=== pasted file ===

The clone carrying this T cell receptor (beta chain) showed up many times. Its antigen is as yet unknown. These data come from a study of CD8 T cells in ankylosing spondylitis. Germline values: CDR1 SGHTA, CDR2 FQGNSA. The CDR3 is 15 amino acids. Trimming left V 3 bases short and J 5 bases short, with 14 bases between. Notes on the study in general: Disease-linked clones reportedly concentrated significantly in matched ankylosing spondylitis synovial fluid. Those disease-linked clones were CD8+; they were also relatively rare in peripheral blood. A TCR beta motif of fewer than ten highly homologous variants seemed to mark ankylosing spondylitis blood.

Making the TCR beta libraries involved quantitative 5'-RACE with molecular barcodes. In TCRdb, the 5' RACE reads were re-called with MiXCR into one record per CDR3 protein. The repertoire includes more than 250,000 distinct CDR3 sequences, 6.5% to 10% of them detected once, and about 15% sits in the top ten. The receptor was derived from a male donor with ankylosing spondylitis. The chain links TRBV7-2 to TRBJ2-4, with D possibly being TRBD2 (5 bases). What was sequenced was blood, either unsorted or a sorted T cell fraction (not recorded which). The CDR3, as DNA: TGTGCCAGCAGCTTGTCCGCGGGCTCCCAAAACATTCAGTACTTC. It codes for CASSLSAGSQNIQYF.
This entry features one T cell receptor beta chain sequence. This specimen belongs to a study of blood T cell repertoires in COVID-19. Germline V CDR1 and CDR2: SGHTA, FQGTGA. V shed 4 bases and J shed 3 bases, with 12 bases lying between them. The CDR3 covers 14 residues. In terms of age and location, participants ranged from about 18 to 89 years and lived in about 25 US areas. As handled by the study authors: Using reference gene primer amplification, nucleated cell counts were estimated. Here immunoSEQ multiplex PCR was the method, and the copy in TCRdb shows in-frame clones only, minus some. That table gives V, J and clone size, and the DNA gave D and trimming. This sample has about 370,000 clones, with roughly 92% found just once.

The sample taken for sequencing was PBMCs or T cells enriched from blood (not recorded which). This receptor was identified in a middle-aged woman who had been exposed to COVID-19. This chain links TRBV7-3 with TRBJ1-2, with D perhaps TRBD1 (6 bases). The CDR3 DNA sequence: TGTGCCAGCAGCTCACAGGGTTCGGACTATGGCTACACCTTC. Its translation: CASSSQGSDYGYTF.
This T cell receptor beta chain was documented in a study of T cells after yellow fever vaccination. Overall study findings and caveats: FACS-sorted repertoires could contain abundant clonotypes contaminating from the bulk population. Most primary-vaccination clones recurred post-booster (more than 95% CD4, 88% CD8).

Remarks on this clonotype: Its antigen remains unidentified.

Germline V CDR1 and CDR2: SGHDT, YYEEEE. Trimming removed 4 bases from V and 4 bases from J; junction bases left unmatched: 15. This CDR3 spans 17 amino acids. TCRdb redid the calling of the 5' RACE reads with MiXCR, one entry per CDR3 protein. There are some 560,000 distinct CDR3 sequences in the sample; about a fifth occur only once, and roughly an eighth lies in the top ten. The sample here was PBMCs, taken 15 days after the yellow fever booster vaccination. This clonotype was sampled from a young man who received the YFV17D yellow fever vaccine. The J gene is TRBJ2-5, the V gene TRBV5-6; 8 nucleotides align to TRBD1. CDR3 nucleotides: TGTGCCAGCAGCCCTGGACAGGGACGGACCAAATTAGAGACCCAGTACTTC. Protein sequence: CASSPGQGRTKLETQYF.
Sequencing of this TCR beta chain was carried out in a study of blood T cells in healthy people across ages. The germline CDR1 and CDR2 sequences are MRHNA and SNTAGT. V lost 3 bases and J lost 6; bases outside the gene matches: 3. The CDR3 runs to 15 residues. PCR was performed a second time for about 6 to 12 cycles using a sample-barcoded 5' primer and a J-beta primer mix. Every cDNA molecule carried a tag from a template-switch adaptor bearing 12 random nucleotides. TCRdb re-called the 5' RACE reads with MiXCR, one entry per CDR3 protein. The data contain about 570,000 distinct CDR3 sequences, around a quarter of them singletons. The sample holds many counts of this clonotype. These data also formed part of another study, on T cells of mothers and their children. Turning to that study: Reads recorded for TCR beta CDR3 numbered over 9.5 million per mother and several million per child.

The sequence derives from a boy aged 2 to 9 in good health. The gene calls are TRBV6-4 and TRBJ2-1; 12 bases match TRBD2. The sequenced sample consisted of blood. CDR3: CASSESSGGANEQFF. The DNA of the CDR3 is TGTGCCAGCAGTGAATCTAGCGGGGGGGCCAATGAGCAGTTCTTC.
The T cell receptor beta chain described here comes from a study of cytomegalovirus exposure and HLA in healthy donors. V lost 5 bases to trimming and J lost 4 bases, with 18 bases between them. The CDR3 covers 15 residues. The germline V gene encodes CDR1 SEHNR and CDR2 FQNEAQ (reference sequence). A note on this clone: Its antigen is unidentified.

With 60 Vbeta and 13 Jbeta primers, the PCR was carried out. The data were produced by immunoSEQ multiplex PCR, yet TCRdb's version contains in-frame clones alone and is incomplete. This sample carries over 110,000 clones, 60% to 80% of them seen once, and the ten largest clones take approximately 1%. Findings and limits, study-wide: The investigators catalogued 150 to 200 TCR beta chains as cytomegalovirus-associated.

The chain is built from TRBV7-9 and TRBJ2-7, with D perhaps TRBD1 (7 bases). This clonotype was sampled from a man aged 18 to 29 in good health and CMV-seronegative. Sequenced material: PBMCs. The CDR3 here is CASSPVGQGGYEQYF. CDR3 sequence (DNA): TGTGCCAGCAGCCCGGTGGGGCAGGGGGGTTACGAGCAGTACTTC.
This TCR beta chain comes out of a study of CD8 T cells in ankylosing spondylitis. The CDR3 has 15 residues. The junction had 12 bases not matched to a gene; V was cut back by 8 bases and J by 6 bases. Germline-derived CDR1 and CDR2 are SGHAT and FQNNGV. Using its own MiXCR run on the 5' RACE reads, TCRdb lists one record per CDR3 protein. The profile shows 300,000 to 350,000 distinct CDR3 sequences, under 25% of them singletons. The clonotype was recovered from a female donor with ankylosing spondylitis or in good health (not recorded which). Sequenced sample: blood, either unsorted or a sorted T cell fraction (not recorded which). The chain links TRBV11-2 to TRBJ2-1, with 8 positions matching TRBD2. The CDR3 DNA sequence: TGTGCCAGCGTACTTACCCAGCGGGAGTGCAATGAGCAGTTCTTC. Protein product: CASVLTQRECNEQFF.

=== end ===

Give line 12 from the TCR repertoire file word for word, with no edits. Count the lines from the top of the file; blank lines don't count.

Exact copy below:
The chain is built from TRBV7-9 and TRBJ2-7, with D perhaps TRBD1 (7 bases). This clonotype was sampled from a man aged 18 to 29 in good health and CMV-seronegative. Sequenced material: PBMCs. The CDR3 here is CASSPVGQGGYEQYF. CDR3 sequence (DNA): TGTGCCAGCAGCCCGGTGGGGCAGGGGGGTTACGAGCAGTACTTC.